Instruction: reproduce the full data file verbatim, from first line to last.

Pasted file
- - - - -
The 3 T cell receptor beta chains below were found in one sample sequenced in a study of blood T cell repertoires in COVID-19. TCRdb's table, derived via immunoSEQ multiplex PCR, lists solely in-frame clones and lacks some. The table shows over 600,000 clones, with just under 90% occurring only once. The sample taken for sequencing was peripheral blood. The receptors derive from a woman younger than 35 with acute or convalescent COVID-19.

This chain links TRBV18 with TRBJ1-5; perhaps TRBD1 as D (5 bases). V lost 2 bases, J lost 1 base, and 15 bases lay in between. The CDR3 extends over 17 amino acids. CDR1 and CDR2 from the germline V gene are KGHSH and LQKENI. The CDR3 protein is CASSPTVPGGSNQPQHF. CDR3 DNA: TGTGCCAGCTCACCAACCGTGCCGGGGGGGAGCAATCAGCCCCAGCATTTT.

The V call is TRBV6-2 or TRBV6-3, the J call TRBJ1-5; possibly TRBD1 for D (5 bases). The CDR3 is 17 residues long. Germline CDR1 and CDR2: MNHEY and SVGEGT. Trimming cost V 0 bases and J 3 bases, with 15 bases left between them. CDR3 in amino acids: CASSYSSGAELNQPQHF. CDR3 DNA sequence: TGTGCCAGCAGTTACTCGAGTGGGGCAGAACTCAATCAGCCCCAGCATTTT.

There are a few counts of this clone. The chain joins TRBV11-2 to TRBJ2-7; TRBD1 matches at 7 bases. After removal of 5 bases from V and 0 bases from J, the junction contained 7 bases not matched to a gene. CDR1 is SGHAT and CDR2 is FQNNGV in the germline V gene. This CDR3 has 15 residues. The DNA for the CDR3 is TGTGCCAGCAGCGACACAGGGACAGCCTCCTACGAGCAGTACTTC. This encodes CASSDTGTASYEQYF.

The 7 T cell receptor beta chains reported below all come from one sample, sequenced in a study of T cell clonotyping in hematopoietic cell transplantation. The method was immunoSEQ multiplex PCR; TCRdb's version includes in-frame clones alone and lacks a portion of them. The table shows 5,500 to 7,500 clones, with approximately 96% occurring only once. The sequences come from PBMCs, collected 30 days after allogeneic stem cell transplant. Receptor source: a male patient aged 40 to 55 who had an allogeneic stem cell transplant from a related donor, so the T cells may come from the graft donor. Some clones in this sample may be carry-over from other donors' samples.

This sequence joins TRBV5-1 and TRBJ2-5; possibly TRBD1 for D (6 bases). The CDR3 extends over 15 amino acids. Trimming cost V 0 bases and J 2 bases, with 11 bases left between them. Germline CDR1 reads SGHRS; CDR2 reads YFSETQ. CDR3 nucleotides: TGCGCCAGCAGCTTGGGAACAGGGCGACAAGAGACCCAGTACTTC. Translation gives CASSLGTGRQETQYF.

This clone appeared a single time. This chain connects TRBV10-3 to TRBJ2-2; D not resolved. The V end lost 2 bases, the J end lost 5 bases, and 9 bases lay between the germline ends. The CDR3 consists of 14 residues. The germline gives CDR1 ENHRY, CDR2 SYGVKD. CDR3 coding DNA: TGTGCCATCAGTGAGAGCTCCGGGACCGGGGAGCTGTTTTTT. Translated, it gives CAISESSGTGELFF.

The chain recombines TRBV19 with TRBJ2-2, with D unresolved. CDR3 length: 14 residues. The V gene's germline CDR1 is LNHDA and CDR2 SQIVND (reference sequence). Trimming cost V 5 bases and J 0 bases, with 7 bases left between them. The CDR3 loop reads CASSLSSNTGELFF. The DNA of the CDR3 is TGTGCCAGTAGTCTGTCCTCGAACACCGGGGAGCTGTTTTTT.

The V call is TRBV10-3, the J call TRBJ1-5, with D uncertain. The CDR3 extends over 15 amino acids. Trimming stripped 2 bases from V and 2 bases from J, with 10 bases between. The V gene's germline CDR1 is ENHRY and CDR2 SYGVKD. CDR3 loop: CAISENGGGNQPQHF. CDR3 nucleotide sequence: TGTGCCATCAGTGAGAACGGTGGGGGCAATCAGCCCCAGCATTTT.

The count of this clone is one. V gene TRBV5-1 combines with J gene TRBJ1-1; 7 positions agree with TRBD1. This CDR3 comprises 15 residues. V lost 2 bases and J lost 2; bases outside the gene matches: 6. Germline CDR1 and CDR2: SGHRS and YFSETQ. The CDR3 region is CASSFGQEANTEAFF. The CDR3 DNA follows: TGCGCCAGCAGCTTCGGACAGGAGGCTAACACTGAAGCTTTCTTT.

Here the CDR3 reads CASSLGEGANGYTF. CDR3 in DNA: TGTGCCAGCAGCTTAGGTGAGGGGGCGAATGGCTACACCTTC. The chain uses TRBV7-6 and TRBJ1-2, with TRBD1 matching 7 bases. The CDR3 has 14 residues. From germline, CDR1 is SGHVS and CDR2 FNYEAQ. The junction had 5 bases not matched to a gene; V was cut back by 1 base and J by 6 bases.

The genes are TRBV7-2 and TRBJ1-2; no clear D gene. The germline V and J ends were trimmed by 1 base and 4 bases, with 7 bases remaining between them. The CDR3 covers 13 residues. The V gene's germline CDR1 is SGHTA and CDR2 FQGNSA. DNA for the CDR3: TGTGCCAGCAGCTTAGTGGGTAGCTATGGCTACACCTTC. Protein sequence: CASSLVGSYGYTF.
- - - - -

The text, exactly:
The 3 T cell receptor beta chains below were found in one sample sequenced in a study of blood T cell repertoires in COVID-19. TCRdb's table, derived via immunoSEQ multiplex PCR, lists solely in-frame clones and lacks some. The table shows over 600,000 clones, with just under 90% occurring only once. The sample taken for sequencing was peripheral blood. The receptors derive from a woman younger than 35 with acute or convalescent COVID-19.

This chain links TRBV18 with TRBJ1-5; perhaps TRBD1 as D (5 bases). V lost 2 bases, J lost 1 base, and 15 bases lay in between. The CDR3 extends over 17 amino acids. CDR1 and CDR2 from the germline V gene are KGHSH and LQKENI. The CDR3 protein is CASSPTVPGGSNQPQHF. CDR3 DNA: TGTGCCAGCTCACCAACCGTGCCGGGGGGGAGCAATCAGCCCCAGCATTTT.

The V call is TRBV6-2 or TRBV6-3, the J call TRBJ1-5; possibly TRBD1 for D (5 bases). The CDR3 is 17 residues long. Germline CDR1 and CDR2: MNHEY and SVGEGT. Trimming cost V 0 bases and J 3 bases, with 15 bases left between them. CDR3 in amino acids: CASSYSSGAELNQPQHF. CDR3 DNA sequence: TGTGCCAGCAGTTACTCGAGTGGGGCAGAACTCAATCAGCCCCAGCATTTT.

There are a few counts of this clone. The chain joins TRBV11-2 to TRBJ2-7; TRBD1 matches at 7 bases. After removal of 5 bases from V and 0 bases from J, the junction contained 7 bases not matched to a gene. CDR1 is SGHAT and CDR2 is FQNNGV in the germline V gene. This CDR3 has 15 residues. The DNA for the CDR3 is TGTGCCAGCAGCGACACAGGGACAGCCTCCTACGAGCAGTACTTC. This encodes CASSDTGTASYEQYF.

The 7 T cell receptor beta chains reported below all come from one sample, sequenced in a study of T cell clonotyping in hematopoietic cell transplantation. The method was immunoSEQ multiplex PCR; TCRdb's version includes in-frame clones alone and lacks a portion of them. The table shows 5,500 to 7,500 clones, with approximately 96% occurring only once. The sequences come from PBMCs, collected 30 days after allogeneic stem cell transplant. Receptor source: a male patient aged 40 to 55 who had an allogeneic stem cell transplant from a related donor, so the T cells may come from the graft donor. Some clones in this sample may be carry-over from other donors' samples.

This sequence joins TRBV5-1 and TRBJ2-5; possibly TRBD1 for D (6 bases). The CDR3 extends over 15 amino acids. Trimming cost V 0 bases and J 2 bases, with 11 bases left between them. Germline CDR1 reads SGHRS; CDR2 reads YFSETQ. CDR3 nucleotides: TGCGCCAGCAGCTTGGGAACAGGGCGACAAGAGACCCAGTACTTC. Translation gives CASSLGTGRQETQYF.

This clone appeared a single time. This chain connects TRBV10-3 to TRBJ2-2; D not resolved. The V end lost 2 bases, the J end lost 5 bases, and 9 bases lay between the germline ends. The CDR3 consists of 14 residues. The germline gives CDR1 ENHRY, CDR2 SYGVKD. CDR3 coding DNA: TGTGCCATCAGTGAGAGCTCCGGGACCGGGGAGCTGTTTTTT. Translated, it gives CAISESSGTGELFF.

The chain recombines TRBV19 with TRBJ2-2, with D unresolved. CDR3 length: 14 residues. The V gene's germline CDR1 is LNHDA and CDR2 SQIVND (reference sequence). Trimming cost V 5 bases and J 0 bases, with 7 bases left between them. The CDR3 loop reads CASSLSSNTGELFF. The DNA of the CDR3 is TGTGCCAGTAGTCTGTCCTCGAACACCGGGGAGCTGTTTTTT.

The V call is TRBV10-3, the J call TRBJ1-5, with D uncertain. The CDR3 extends over 15 amino acids. Trimming stripped 2 bases from V and 2 bases from J, with 10 bases between. The V gene's germline CDR1 is ENHRY and CDR2 SYGVKD. CDR3 loop: CAISENGGGNQPQHF. CDR3 nucleotide sequence: TGTGCCATCAGTGAGAACGGTGGGGGCAATCAGCCCCAGCATTTT.

The count of this clone is one. V gene TRBV5-1 combines with J gene TRBJ1-1; 7 positions agree with TRBD1. This CDR3 comprises 15 residues. V lost 2 bases and J lost 2; bases outside the gene matches: 6. Germline CDR1 and CDR2: SGHRS and YFSETQ. The CDR3 region is CASSFGQEANTEAFF. The CDR3 DNA follows: TGCGCCAGCAGCTTCGGACAGGAGGCTAACACTGAAGCTTTCTTT.

Here the CDR3 reads CASSLGEGANGYTF. CDR3 in DNA: TGTGCCAGCAGCTTAGGTGAGGGGGCGAATGGCTACACCTTC. The chain uses TRBV7-6 and TRBJ1-2, with TRBD1 matching 7 bases. The CDR3 has 14 residues. From germline, CDR1 is SGHVS and CDR2 FNYEAQ. The junction had 5 bases not matched to a gene; V was cut back by 1 base and J by 6 bases.

The genes are TRBV7-2 and TRBJ1-2; no clear D gene. The germline V and J ends were trimmed by 1 base and 4 bases, with 7 bases remaining between them. The CDR3 covers 13 residues. The V gene's germline CDR1 is SGHTA and CDR2 FQGNSA. DNA for the CDR3: TGTGCCAGCAGCTTAGTGGGTAGCTATGGCTACACCTTC. Protein sequence: CASSLVGSYGYTF.